Prevent fast and short replies when a flame war is ongoing


#1

I am wondering how I could tweak this plugin to use in our forum…

Every now and then we have hot topics in the negative sense, meaning some topics become very fast-paced, even too fast, and people write there annoyed, i.e. flame wars. I’d want to somehow use the plugin or make a fork of it that would automatically make a topic “hot” and prevent fast and short replies when a flame war is ongoing…

If you happen to make one, I’d be happy to use it :slight_smile: Otherwise I’ll try my hand at plugin coding later this year…


Discourse Hot Topics
(Jeff Atwood) #2

This is a really interesting idea. I suspect users will hate it… but it’s fascinating. “whoa slow down” seems like a natural thing.


#3

I’m just in the middle of trying to water down the latest flame war we had. This happens every now and then, which is why I brought this up earlier as well… Of course I understand that flame wars don’t happen in every forum, but in quite many, I think, and this would be a nice feature for the whole discourse as well :slight_smile:


(Joe Buhlig) #4

I like the idea. I’m not sure how it would work technically. Ex. When is a topic triggered as “hot”? What is the limiting criteria after it’s marked?

And there is this. Not sure how else you’d mitigate it, though.


#5

First option: manual triggers by moderators and/or trust level 4.

Second option: automatic trigger calculated like the hotness score, which is increased with: (a) a lot of short replies following each other in rapid succession by the same writers, (b) a lot of messages in general in rapid succession, © a message was flagged in that topic recently.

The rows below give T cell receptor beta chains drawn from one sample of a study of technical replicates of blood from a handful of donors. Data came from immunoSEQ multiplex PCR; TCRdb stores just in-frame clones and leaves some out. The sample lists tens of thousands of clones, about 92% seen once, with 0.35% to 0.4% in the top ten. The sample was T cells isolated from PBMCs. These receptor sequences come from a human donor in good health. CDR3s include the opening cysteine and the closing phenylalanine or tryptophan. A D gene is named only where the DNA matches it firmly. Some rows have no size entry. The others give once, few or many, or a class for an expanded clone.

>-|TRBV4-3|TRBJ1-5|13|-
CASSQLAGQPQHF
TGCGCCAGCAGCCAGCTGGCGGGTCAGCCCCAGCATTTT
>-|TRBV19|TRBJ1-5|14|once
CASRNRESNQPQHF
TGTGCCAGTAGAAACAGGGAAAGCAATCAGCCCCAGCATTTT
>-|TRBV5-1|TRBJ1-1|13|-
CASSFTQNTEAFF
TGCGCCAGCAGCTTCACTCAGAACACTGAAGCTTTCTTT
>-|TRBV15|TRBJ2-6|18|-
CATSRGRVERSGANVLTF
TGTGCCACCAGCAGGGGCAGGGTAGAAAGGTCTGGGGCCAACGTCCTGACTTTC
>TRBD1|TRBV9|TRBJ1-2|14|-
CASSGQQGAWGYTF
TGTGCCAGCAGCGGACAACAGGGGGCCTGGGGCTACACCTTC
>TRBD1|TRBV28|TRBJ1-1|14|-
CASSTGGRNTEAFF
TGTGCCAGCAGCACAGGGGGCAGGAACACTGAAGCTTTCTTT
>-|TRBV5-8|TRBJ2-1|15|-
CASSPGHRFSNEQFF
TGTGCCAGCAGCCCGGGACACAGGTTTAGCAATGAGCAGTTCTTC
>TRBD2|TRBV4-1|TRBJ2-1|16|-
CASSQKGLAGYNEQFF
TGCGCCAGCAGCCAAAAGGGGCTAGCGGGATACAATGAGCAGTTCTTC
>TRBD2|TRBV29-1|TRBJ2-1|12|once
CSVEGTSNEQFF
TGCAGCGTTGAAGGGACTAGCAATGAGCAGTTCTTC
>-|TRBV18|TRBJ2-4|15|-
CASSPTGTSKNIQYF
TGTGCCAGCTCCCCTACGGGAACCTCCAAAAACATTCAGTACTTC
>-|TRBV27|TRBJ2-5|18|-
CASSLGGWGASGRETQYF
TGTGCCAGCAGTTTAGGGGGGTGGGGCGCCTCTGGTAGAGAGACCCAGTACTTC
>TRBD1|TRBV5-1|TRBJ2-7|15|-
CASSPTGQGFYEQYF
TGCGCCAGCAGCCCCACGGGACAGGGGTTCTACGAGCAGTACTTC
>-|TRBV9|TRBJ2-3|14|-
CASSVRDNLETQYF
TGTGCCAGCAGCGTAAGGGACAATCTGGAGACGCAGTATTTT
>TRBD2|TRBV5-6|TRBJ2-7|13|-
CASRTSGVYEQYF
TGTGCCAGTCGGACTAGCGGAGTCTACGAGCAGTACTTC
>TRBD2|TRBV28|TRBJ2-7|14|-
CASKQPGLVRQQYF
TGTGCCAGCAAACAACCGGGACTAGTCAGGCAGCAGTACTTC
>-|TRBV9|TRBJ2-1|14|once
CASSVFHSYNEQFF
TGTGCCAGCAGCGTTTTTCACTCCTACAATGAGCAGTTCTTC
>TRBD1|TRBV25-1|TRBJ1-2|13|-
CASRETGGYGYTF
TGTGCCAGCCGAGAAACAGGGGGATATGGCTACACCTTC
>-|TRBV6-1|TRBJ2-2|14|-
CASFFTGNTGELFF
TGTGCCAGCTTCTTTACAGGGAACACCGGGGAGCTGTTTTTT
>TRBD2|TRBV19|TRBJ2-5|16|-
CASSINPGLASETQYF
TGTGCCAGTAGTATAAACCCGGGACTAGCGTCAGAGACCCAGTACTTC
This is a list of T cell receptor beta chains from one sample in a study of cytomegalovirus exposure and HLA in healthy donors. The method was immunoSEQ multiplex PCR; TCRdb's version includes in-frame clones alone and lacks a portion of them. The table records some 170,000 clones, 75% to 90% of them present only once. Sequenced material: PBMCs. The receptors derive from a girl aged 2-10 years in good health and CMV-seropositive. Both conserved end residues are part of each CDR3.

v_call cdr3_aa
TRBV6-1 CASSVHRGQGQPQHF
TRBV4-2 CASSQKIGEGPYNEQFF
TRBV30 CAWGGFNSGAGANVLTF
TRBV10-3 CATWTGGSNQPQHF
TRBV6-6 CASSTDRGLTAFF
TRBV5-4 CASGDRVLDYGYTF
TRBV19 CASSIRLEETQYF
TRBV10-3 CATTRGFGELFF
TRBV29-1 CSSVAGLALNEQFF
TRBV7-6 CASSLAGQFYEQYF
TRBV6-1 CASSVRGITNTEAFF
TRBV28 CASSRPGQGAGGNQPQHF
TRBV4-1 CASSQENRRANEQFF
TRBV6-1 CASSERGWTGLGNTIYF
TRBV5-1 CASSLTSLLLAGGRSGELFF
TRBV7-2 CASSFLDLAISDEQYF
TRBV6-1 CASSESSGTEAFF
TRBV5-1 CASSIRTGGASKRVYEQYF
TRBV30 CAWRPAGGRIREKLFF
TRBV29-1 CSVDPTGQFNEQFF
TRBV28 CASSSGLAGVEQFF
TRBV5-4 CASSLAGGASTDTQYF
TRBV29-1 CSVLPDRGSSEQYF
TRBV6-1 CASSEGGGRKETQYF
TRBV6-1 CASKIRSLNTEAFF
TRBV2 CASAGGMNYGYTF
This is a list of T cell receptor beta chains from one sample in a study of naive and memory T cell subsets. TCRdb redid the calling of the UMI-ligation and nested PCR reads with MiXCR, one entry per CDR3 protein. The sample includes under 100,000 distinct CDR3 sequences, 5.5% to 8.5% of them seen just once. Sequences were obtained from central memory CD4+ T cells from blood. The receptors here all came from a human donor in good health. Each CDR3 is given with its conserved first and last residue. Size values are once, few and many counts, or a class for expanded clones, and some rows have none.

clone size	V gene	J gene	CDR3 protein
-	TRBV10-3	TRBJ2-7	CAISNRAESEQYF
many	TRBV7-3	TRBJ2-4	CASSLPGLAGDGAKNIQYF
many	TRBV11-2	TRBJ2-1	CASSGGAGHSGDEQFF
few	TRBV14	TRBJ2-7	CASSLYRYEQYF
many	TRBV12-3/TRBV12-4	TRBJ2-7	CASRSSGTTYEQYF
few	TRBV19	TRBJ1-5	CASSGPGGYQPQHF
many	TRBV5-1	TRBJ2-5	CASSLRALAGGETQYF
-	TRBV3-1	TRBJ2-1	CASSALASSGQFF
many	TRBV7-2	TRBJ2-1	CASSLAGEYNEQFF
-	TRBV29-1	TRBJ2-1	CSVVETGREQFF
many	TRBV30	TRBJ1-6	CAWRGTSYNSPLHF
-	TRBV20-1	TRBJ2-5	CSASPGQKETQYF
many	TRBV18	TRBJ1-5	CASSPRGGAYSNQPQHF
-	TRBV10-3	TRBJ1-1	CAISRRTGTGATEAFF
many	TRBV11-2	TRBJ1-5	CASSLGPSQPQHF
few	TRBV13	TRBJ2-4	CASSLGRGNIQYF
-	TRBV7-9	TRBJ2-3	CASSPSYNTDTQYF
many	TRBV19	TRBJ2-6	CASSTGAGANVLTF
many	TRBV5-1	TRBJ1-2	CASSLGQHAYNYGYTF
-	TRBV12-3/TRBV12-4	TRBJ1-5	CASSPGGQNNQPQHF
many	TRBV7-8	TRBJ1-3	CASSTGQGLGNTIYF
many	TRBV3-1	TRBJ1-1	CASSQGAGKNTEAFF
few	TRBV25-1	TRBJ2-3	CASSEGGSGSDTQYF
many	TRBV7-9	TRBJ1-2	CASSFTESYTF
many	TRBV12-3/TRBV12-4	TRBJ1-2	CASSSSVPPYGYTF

For example:

  • Topic has a hotness score, which dilutes 1 point every 10 minutes. Every flag in the thread (for recent messages) adds 20 points to hotness. If the same writer posts short messages (e.g. less then 200 chars) within 20 minutes, add 10 points. Every time a post is sent and there are 2 other posts within the last 10 minutes, add 10 points.
  • When hotness reaches 60, mark the topic as hot topic, efefctively limiting posts to one per 30 minutes per same writer. When hotness decreases to 50, remove limitation.
  • If hotness reaches 100, temporarily close the topic. When hotness decreases to 90, open topic.

Note: I invented the numbers and didn’t do any math on how it would turn out, so just an example of how it might work.


(Eli the Bearded) #6

Sounds like a promising formula for a normal topic, but I think it might fail on some enthusiastic but not flaming topics. The feedback topic on a new release of a popular web service for example. Large numbers of people who want to chime in with what they love, hate, or is buggy all at once.

Of course, some of them will be flaming hate-its given the nature of so many people reacting to change, but it needn’t be many for that to get gummed up quickly.

This option seems pretty sound though.